From the Korean Peace Train - by Ann Ng

Your national coordinator, along with Fay and Sandy Yule were the only three Australians on the Peace Train. The latter two bravely ventured forth and joined the train from its origin in Berlin on 6th October through to Moscow, then Irkutsk, but Ann was only there from the Beijing-Busan segment on the 20th October onwards (along with Nina Nayoan, our Regional Women's Coordinator from the Hong Kong WSCF office).

There were complications arising from the South Korean side, and China didn't help either, nor the media, and finally we were told (or rather not told) that we couldn't go into Pyongyang. Still, there were many seeds of success in the trip - for a group of at least 88 and sometimes more than a 100 to travel together so smoothly and so caringly .... was a feat in itself. It was peace in action affirming that walls will fall down when there is the will and God's grace.

The first few days were dominated by German conversations all around me, but when the Ethiopians and Indians re-joined the trip in Seoul, English became the main language again. There were quite a few German Koreans (diaspora) and our two journalists/cameramen were also German. For at least one person, it was a completely unexpected dream come true to travel on the Trans-Siberian; for others an amazing once-in-a-lifetime journey with so many Korean people. For all, it was a sharing of Korean people's pain and agony. One woman wept as she realised that her hopes to re-unite with two sisters were dashed yet again, and others were very silently mournful. One pastor did his best by going to the North Korean embassy in Beijing on his own to 'appeal' but to no avail. For the 'internationals' it was a learning, uniting, fellowship-building, bonding, joyful, exhausting, sometimes-no-showering-for-four-days experience. Everyone had stories to tell about how the tyres got changed at each country's border as they crossed into the next, with all of them (the passengers) still on the train! Imagine being lifted up (clunk clunk clunk!!)

The youth on the train were just magnificent people; I didn't get to know the ones who re-joined in Busan (couldn't get visas from China which had not blessed the trip, so we couldn't wear our prominently blue Peace Train jackets while in that country) but those who were with us in Beijing and Dandong in China were pretty special to have opted to come along. Daniel and Nazar who worked as interns for a full year in Korea did a huge amount (the former a young Korean who grew up in Germany, on verge of being ordained, and the latter a Ukrainian). Lucas was from Brazil (the only South American on the trip) and Rebecca was German, Heinrik was Swedish, Lars Norwegian or Swedish and larger than life Shakespeare was from India, doing further studies in Korea. I'm sure I have forgotten someone.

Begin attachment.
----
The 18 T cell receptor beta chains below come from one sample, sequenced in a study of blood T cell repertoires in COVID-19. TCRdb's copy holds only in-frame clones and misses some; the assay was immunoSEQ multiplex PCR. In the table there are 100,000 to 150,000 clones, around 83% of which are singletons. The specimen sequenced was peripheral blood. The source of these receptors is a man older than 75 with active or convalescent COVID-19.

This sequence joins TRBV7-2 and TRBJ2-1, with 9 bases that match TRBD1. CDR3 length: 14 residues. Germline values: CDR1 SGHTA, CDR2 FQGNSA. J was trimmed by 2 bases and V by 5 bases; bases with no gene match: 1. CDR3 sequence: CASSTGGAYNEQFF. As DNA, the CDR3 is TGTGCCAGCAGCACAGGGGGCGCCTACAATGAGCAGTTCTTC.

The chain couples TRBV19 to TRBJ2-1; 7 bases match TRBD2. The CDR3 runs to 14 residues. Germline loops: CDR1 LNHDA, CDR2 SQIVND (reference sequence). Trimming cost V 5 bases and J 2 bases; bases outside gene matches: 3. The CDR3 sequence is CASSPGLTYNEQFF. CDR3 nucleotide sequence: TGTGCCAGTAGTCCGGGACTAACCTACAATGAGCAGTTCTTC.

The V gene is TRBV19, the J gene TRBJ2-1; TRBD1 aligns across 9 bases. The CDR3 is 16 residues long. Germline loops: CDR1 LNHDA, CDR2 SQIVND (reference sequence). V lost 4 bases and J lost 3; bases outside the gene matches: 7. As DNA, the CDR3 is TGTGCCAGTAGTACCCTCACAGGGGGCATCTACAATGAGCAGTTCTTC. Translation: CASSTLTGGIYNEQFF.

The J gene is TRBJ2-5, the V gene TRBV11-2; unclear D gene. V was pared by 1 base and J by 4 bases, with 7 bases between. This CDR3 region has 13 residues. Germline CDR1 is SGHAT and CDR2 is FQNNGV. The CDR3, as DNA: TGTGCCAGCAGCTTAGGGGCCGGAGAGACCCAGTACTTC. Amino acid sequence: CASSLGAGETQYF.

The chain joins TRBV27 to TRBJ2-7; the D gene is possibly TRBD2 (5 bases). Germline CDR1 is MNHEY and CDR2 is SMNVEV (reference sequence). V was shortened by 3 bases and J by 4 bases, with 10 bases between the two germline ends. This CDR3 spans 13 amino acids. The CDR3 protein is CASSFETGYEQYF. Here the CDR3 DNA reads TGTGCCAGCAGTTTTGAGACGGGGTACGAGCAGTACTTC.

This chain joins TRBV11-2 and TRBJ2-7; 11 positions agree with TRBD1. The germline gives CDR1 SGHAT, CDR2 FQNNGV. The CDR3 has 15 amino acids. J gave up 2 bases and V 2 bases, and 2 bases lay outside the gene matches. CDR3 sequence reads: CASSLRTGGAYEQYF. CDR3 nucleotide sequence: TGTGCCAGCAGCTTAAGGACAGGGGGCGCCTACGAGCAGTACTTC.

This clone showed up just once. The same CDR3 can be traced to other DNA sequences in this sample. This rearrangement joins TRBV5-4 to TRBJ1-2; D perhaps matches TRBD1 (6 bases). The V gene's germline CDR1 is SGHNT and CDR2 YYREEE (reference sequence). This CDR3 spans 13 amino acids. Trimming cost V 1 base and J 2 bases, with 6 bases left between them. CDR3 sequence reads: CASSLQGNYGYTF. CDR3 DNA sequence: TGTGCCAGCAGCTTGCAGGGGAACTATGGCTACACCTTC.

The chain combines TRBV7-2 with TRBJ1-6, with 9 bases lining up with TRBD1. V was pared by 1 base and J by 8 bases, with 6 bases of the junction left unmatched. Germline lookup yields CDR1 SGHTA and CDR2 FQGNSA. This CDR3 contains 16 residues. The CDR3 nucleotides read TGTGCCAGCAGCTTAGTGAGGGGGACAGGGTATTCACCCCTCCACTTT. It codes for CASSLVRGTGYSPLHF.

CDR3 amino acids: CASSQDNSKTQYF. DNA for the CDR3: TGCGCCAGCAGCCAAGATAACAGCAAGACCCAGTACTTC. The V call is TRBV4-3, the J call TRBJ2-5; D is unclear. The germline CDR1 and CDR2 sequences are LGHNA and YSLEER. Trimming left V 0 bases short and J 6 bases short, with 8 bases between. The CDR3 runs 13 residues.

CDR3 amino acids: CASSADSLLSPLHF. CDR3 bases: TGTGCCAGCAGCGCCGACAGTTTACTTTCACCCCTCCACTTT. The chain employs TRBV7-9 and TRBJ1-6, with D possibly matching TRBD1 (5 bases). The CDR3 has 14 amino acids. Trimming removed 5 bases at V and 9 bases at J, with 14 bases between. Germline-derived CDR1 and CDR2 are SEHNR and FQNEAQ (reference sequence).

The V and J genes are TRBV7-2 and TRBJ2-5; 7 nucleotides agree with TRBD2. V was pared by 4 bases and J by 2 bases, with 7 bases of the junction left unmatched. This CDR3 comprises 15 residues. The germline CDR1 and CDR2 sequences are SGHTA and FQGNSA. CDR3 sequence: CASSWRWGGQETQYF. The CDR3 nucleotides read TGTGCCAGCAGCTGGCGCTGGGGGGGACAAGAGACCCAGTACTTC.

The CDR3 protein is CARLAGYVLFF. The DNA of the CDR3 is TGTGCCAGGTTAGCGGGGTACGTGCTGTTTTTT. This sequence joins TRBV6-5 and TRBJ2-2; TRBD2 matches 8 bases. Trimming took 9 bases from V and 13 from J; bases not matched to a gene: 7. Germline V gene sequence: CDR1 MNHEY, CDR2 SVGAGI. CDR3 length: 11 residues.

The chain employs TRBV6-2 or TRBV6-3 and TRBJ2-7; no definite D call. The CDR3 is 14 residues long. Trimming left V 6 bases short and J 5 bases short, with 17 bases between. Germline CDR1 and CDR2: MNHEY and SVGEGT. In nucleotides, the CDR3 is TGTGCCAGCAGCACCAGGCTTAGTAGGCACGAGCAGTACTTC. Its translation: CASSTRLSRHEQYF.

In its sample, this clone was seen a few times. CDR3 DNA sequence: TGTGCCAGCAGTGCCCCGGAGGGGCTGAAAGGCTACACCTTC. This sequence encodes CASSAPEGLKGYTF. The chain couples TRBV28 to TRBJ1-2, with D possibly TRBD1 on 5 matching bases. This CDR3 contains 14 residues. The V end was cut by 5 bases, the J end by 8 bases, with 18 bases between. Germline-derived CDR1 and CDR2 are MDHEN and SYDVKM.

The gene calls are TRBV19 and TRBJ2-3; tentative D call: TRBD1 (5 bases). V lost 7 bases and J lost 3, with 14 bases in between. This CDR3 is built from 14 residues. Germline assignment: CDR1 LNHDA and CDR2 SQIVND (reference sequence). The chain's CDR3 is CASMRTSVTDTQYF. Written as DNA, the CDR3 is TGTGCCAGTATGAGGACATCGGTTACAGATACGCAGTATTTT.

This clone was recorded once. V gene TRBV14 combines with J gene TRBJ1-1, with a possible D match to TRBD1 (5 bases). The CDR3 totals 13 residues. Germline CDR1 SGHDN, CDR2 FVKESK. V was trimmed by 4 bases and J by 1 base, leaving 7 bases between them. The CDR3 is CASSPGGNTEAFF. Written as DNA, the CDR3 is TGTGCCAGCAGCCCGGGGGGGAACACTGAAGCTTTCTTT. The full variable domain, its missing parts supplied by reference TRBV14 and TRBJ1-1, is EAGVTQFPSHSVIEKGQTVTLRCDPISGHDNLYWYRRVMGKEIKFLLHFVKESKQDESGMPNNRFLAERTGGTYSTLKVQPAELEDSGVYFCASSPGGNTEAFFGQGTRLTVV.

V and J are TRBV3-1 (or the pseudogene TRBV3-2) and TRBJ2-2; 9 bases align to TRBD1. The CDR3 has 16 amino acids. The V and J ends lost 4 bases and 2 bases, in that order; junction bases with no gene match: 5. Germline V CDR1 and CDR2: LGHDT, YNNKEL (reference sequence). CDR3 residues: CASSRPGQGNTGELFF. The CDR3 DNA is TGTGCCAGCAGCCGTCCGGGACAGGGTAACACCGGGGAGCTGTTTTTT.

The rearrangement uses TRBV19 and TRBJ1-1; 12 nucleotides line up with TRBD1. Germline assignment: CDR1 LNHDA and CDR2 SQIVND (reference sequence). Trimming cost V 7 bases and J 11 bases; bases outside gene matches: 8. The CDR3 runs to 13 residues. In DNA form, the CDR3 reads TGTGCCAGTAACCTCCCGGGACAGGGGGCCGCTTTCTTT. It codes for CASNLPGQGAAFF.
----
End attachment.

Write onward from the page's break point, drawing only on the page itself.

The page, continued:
Among the beloved oldies, Sook Ja and another delightfully-peaceful looking Korean lady, we weren't sure who was really older - but both could claim to be 78 or 77, and there were certainly more than a few people who put me to shame by their fitness. Those over 65 sometimes scored free or half-price entry into places (lol).

Lots of trips to Korean churches, too many posh meals from Beijing onwards, queues and waiting, worship on the bus each morning, wide-ranging conversations and just before we left China, sailing for an hour and a half along the Yalu River (which divides China from North Korea) and checking out life on the other side - it looked idyllic despite the bare-stripped mountains (now growing corn which the government wants to tax as well) ... A few people cycling from one village to the next, a few 'spots' of women washing along the river, one dilapidated gigantic chemical plant, and otherwise quiet-looking space ...

Dandong where the Chinese, North Korean and South Korean co-exist peacefully was most interesting. There is a Broken Bridge there and another over which all the traffic going between the 2 countries traverses, and another new bridge being built with hopes of new joint economic development. Whether this will be successful in the long run is anyone's guess at present. 

But the North Korean restaurants and their 'restricted' communities in Dandong was something I never expected to encounter. Our two tour guides there were a Chinese North Korean woman (she grew up in Pyongyang as her maternal grandfather literally removed his family during the Cultural Revolution) and a very charming, pretty young American-Korean PhD student who was doing her studies on how new cities grow/develop. Without their fluent Korean and English we would not have learnt half as much about this last stop.

Well, I will stop writing here, it must be bedtime. I'm sure that once I click 'send' I will remember all the more interesting things I forgot to write about.

Cheers, friends! Stay well,


P.S.. Check out the trailer